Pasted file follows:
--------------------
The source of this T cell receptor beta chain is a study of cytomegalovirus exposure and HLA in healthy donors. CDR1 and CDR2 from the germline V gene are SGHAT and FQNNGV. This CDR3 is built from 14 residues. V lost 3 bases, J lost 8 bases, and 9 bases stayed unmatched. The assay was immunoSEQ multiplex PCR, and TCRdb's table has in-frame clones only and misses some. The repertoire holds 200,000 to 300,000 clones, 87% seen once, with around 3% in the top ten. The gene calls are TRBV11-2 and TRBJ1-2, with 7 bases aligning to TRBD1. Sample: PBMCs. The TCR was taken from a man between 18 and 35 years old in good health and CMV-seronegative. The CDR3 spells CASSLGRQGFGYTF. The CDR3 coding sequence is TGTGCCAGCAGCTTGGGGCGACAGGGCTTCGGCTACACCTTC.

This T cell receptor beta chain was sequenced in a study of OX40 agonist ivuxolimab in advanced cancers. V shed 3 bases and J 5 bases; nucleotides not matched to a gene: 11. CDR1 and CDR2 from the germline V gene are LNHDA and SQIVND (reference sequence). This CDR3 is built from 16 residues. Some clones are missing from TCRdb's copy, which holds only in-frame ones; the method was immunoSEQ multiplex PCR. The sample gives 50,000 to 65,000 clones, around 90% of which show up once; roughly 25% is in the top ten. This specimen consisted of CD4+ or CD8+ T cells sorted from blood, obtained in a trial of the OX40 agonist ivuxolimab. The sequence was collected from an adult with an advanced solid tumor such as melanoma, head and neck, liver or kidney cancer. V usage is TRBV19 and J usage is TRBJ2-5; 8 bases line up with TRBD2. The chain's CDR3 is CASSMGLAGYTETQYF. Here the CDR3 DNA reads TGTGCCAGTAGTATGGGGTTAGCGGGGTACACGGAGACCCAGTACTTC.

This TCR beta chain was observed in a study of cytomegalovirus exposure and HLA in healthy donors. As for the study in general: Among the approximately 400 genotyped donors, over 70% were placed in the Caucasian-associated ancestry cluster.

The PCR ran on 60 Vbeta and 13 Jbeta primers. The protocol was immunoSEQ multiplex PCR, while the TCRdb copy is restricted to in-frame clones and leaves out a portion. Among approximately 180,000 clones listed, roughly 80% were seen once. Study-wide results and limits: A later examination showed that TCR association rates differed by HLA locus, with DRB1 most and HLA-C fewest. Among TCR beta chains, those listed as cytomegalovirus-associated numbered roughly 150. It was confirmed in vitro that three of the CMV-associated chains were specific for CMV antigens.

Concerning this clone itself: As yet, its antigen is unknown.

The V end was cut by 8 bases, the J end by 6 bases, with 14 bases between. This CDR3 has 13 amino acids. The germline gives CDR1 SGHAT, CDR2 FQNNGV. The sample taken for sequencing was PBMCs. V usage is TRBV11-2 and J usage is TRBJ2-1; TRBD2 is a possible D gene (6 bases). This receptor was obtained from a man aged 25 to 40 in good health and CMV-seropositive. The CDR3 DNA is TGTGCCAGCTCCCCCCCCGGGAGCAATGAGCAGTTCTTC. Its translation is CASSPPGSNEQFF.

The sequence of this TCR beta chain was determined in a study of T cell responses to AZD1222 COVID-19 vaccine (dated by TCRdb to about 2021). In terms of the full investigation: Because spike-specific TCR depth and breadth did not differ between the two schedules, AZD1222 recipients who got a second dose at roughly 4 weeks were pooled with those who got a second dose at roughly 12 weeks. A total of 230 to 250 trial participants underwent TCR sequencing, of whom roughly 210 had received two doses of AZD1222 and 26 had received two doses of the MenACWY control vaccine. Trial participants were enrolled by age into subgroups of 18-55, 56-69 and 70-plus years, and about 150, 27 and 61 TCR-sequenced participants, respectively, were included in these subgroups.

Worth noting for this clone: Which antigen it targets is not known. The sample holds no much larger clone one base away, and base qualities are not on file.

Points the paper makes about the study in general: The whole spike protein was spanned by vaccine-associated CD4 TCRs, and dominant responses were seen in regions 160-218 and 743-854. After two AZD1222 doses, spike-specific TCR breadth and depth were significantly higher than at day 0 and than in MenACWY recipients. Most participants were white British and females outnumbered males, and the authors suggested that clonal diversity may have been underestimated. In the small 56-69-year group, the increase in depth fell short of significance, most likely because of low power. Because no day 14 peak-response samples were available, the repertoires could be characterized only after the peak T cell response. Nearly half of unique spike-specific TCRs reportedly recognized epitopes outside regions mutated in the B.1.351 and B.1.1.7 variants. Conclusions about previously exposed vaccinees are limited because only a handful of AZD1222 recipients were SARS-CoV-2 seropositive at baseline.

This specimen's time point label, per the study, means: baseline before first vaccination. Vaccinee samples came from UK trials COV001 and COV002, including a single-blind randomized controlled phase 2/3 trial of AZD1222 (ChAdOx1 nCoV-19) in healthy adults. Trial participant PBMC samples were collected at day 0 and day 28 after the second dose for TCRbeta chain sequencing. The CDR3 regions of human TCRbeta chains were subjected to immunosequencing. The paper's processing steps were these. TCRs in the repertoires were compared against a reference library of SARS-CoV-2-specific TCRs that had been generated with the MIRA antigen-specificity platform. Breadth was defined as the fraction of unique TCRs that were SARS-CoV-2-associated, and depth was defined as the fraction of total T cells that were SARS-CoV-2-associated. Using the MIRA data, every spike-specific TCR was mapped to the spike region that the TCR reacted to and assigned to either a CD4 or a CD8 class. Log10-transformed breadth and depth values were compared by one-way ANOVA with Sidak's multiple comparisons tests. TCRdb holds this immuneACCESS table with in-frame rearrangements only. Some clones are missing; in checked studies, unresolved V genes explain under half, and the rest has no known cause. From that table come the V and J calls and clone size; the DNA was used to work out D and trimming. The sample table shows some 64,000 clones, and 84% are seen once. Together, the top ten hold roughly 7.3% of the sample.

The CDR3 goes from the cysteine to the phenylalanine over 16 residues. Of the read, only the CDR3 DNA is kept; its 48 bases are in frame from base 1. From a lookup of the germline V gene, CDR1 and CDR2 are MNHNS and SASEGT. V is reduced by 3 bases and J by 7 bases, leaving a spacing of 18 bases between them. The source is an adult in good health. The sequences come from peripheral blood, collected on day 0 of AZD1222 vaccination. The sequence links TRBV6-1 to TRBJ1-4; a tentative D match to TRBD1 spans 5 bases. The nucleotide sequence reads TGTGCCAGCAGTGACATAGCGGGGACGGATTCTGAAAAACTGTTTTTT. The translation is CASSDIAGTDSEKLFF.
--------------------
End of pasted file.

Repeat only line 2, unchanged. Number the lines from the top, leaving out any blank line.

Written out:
This T cell receptor beta chain was sequenced in a study of OX40 agonist ivuxolimab in advanced cancers. V shed 3 bases and J 5 bases; nucleotides not matched to a gene: 11. CDR1 and CDR2 from the germline V gene are LNHDA and SQIVND (reference sequence). This CDR3 is built from 16 residues. Some clones are missing from TCRdb's copy, which holds only in-frame ones; the method was immunoSEQ multiplex PCR. The sample gives 50,000 to 65,000 clones, around 90% of which show up once; roughly 25% is in the top ten. This specimen consisted of CD4+ or CD8+ T cells sorted from blood, obtained in a trial of the OX40 agonist ivuxolimab. The sequence was collected from an adult with an advanced solid tumor such as melanoma, head and neck, liver or kidney cancer. V usage is TRBV19 and J usage is TRBJ2-5; 8 bases line up with TRBD2. The chain's CDR3 is CASSMGLAGYTETQYF. Here the CDR3 DNA reads TGTGCCAGTAGTATGGGGTTAGCGGGGTACACGGAGACCCAGTACTTC.